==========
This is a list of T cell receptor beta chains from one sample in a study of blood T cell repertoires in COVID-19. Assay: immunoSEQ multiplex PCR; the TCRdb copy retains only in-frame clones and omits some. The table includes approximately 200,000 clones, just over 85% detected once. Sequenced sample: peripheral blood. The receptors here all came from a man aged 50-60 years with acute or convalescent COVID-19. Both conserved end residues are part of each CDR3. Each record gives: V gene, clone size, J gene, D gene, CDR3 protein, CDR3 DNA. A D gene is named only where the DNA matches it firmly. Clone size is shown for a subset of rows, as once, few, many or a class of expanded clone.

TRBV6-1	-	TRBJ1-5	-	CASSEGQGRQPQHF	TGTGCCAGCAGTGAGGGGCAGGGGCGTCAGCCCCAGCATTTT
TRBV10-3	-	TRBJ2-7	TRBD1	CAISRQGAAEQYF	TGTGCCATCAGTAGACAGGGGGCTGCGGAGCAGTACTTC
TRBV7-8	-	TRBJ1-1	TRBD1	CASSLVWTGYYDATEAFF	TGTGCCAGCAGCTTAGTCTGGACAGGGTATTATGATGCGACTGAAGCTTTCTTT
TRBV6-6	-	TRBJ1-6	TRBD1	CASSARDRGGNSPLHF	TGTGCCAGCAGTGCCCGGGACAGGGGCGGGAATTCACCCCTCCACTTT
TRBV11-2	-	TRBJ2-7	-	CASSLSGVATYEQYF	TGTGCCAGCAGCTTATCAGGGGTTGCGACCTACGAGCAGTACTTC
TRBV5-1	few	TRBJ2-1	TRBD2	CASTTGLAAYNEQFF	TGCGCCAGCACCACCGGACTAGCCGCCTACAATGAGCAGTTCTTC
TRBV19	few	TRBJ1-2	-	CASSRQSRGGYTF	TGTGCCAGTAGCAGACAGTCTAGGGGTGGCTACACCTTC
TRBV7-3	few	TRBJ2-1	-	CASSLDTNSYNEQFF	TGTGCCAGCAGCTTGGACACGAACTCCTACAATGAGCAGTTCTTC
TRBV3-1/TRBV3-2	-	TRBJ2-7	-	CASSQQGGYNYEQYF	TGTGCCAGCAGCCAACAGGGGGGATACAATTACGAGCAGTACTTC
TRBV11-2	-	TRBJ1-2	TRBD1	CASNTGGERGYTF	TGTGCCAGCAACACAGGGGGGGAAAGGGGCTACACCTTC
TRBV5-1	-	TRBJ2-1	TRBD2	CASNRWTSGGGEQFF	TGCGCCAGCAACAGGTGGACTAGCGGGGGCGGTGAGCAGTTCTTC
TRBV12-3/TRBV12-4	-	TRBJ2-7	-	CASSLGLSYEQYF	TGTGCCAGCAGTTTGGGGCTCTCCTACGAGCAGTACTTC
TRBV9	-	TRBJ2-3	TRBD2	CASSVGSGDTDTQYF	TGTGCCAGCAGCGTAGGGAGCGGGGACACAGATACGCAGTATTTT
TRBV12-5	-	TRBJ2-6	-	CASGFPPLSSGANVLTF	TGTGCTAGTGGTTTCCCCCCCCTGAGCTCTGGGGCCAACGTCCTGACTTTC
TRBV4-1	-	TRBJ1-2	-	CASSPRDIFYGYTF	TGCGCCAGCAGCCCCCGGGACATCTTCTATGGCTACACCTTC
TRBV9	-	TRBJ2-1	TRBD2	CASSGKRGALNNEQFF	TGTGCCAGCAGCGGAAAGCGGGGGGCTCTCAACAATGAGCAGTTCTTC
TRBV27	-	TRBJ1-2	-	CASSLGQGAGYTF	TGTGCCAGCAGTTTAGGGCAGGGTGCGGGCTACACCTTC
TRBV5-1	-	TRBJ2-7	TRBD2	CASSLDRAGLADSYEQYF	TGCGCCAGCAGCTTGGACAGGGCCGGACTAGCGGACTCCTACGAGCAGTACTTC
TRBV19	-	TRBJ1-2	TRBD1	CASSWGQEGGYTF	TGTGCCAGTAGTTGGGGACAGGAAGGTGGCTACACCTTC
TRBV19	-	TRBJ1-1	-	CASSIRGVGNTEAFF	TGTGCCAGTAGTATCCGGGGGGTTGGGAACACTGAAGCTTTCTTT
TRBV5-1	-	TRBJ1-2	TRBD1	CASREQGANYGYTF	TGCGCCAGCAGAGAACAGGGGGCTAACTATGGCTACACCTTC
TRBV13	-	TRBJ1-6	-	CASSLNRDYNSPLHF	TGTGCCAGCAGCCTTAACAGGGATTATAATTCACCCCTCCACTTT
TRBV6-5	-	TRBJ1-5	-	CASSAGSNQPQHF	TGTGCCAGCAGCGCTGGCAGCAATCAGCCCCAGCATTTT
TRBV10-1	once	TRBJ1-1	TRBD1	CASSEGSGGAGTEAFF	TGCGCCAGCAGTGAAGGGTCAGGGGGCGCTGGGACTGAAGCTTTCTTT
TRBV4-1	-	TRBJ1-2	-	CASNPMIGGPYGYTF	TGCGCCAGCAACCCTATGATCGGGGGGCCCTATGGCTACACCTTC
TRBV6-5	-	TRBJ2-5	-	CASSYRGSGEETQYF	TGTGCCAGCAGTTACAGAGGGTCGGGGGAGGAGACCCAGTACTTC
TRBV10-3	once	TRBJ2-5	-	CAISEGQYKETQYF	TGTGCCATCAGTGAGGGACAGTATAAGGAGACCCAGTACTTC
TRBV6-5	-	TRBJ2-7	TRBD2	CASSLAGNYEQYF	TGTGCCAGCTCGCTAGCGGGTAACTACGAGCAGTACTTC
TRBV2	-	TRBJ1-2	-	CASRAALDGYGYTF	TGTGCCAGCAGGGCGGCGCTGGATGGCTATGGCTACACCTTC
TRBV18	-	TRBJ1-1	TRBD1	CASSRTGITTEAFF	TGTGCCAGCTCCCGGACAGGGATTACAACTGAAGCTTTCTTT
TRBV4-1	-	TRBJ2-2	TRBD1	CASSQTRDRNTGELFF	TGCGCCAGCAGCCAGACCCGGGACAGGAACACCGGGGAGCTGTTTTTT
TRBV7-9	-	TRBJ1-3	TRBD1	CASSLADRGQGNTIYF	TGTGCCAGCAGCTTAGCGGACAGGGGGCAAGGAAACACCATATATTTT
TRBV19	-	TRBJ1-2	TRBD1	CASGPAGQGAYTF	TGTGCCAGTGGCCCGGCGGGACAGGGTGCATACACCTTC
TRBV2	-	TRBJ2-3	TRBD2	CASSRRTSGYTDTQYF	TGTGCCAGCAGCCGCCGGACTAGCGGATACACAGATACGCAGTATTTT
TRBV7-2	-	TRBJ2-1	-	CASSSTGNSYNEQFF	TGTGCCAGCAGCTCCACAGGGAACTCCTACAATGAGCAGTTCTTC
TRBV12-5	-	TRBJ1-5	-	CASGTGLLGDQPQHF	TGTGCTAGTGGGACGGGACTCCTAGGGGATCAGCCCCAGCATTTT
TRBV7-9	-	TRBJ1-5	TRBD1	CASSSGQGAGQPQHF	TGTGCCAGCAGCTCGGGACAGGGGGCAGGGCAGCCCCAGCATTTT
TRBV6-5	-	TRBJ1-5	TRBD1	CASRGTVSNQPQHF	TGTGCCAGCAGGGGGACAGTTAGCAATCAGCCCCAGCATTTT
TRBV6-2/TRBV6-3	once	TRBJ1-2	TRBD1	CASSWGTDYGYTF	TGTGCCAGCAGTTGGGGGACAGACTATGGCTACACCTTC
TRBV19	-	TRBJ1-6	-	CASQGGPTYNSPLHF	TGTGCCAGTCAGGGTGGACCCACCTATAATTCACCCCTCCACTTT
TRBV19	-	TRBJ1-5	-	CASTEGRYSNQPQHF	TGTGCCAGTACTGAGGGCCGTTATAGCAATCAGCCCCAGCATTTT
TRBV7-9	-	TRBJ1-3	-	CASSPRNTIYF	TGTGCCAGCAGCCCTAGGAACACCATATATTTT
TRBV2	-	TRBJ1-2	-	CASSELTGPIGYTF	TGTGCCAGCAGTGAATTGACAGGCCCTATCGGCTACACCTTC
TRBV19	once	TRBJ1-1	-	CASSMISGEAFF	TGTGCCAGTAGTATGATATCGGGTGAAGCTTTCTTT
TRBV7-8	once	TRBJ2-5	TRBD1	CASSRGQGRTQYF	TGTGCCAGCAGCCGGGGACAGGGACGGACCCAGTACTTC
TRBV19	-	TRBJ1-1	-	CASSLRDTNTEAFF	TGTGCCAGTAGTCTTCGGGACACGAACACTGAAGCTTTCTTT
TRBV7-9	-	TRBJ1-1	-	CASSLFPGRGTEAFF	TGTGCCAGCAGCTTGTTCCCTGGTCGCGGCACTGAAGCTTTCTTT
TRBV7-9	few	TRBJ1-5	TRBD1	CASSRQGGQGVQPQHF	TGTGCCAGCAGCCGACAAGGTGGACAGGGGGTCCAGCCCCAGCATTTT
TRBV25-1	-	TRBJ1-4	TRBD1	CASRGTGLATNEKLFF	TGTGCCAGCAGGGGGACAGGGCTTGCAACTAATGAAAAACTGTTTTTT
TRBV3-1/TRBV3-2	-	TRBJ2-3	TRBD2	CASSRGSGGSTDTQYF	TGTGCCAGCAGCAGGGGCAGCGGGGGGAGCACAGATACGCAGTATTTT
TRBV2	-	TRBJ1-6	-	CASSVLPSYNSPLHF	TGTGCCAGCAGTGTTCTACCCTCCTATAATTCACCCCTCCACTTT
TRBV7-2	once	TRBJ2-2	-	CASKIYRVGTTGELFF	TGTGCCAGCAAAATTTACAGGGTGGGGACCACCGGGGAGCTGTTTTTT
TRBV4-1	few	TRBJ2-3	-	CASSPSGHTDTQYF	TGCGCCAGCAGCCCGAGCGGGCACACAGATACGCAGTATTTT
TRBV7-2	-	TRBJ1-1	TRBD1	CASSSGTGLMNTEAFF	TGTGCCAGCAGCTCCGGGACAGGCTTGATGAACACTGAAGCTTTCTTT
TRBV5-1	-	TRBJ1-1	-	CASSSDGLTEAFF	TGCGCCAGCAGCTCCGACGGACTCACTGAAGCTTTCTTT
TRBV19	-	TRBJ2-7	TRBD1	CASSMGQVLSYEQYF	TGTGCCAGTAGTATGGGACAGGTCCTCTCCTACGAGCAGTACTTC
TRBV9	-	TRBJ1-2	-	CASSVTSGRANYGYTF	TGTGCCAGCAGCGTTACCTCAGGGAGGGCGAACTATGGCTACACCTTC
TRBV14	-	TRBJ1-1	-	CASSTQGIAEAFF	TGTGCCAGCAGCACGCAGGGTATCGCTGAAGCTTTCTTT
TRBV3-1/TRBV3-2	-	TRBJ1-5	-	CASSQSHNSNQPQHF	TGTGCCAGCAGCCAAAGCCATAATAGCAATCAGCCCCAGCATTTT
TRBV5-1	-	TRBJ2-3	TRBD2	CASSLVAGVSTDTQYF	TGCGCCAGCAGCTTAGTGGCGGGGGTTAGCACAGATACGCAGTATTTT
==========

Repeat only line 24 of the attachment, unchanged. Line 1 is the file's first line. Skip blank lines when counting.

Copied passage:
TRBV6-5	-	TRBJ1-5	-	CASSAGSNQPQHF	TGTGCCAGCAGCGCTGGCAGCAATCAGCCCCAGCATTTT